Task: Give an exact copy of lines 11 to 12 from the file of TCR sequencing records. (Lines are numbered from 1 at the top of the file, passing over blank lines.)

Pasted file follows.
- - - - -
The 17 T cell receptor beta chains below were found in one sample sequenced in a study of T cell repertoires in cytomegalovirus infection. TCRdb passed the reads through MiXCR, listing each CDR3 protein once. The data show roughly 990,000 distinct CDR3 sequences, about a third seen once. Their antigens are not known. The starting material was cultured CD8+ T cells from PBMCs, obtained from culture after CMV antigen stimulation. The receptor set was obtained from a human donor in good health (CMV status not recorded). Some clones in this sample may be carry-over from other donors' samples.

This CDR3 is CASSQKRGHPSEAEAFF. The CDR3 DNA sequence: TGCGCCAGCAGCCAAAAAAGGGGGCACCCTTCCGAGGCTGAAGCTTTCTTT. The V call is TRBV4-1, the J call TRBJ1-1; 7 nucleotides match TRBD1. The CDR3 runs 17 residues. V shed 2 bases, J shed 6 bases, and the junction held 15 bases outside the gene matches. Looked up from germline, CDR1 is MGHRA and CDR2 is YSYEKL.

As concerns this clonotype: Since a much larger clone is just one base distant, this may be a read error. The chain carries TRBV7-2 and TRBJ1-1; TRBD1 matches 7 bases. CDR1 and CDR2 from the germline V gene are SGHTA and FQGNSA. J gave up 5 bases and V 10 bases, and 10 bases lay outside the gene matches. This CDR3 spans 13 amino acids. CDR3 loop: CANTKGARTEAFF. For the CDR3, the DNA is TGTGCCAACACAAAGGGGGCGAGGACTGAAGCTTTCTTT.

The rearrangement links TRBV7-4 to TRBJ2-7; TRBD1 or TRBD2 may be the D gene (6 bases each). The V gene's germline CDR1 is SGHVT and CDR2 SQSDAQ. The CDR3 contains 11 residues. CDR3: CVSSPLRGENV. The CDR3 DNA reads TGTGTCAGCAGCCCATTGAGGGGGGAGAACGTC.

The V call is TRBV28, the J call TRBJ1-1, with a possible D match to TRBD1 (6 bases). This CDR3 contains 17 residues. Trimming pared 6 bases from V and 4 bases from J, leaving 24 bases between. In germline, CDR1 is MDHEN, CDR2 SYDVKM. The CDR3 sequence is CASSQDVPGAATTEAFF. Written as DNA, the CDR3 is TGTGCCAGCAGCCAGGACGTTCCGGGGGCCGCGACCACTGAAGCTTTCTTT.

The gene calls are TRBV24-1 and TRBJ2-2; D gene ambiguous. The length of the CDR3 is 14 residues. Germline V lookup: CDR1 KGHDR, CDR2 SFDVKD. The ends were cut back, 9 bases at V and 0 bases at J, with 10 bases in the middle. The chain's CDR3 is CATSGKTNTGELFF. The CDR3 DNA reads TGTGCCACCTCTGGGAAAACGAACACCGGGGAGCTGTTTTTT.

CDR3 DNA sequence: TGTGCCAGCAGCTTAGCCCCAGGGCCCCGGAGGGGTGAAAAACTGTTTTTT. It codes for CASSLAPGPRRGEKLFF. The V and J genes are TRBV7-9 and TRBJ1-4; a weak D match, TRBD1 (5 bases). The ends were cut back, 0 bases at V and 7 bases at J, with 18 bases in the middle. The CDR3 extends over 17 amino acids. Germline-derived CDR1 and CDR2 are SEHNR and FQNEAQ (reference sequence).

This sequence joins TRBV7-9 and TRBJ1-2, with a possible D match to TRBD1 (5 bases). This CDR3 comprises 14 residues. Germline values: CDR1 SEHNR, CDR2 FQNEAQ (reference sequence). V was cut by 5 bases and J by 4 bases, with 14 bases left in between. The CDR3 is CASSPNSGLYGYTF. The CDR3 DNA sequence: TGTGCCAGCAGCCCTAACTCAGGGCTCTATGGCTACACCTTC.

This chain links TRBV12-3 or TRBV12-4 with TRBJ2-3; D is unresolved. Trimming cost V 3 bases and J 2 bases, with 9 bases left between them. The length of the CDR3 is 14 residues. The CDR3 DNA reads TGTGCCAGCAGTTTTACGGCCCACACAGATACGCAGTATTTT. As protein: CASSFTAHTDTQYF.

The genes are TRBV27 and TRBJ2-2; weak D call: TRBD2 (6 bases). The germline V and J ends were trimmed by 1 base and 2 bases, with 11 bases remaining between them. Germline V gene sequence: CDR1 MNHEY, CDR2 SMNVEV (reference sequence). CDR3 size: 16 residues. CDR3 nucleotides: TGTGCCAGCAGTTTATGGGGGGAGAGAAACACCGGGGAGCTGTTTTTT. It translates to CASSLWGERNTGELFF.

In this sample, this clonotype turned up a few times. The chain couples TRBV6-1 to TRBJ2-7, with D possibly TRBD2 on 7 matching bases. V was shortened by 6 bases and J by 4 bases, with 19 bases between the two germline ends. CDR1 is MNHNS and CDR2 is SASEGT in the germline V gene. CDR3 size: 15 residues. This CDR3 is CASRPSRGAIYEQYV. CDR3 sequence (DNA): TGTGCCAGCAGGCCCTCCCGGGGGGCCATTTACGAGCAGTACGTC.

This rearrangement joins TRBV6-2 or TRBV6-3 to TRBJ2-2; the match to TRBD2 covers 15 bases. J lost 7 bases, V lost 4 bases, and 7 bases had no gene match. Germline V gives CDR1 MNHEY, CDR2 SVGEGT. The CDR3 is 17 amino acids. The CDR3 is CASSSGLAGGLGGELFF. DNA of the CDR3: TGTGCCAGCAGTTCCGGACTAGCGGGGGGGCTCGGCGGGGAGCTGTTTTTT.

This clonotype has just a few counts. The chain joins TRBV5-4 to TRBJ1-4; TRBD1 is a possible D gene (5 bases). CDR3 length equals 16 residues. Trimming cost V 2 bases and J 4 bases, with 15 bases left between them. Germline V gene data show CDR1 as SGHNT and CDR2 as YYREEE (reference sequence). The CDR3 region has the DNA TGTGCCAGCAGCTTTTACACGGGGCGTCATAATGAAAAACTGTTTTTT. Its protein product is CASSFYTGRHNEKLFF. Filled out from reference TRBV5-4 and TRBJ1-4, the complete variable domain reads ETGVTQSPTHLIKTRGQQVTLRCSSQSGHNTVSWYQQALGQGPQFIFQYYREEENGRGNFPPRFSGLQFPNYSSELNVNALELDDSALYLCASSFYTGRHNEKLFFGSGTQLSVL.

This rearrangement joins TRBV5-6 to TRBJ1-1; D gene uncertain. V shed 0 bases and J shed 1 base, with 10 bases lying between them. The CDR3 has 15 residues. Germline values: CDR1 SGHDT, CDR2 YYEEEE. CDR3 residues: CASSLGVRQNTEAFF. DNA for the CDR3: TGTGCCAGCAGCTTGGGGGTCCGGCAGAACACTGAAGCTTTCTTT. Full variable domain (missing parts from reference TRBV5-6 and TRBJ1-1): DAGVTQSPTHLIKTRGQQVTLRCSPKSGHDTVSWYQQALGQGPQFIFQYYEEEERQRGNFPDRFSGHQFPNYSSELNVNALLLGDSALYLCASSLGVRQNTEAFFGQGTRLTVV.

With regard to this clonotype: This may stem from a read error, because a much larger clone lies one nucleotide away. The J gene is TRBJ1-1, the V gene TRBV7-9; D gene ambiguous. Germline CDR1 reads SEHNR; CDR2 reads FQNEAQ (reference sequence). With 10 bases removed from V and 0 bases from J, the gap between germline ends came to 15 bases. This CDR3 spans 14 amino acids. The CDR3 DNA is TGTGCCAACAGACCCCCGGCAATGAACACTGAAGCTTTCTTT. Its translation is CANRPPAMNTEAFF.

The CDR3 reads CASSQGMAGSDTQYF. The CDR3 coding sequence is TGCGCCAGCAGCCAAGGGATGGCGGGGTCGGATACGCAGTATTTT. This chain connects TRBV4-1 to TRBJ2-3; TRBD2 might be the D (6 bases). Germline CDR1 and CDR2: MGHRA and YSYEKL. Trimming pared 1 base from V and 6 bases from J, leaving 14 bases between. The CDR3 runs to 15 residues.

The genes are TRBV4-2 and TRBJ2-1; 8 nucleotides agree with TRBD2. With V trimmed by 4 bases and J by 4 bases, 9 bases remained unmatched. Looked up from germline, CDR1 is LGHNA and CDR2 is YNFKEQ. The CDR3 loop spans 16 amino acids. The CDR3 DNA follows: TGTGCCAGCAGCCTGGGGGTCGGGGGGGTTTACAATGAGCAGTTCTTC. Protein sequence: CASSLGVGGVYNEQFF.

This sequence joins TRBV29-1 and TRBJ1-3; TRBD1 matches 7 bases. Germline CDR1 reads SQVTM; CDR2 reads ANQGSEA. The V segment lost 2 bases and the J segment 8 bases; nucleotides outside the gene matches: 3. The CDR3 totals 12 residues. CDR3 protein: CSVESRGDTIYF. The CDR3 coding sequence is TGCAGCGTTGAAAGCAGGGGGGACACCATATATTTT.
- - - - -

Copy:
In this sample, this clonotype turned up a few times. The chain couples TRBV6-1 to TRBJ2-7, with D possibly TRBD2 on 7 matching bases. V was shortened by 6 bases and J by 4 bases, with 19 bases between the two germline ends. CDR1 is MNHNS and CDR2 is SASEGT in the germline V gene. CDR3 size: 15 residues. This CDR3 is CASRPSRGAIYEQYV. CDR3 sequence (DNA): TGTGCCAGCAGGCCCTCCCGGGGGGCCATTTACGAGCAGTACGTC.

This rearrangement joins TRBV6-2 or TRBV6-3 to TRBJ2-2; the match to TRBD2 covers 15 bases. J lost 7 bases, V lost 4 bases, and 7 bases had no gene match. Germline V gives CDR1 MNHEY, CDR2 SVGEGT. The CDR3 is 17 amino acids. The CDR3 is CASSSGLAGGLGGELFF. DNA of the CDR3: TGTGCCAGCAGTTCCGGACTAGCGGGGGGGCTCGGCGGGGAGCTGTTTTTT.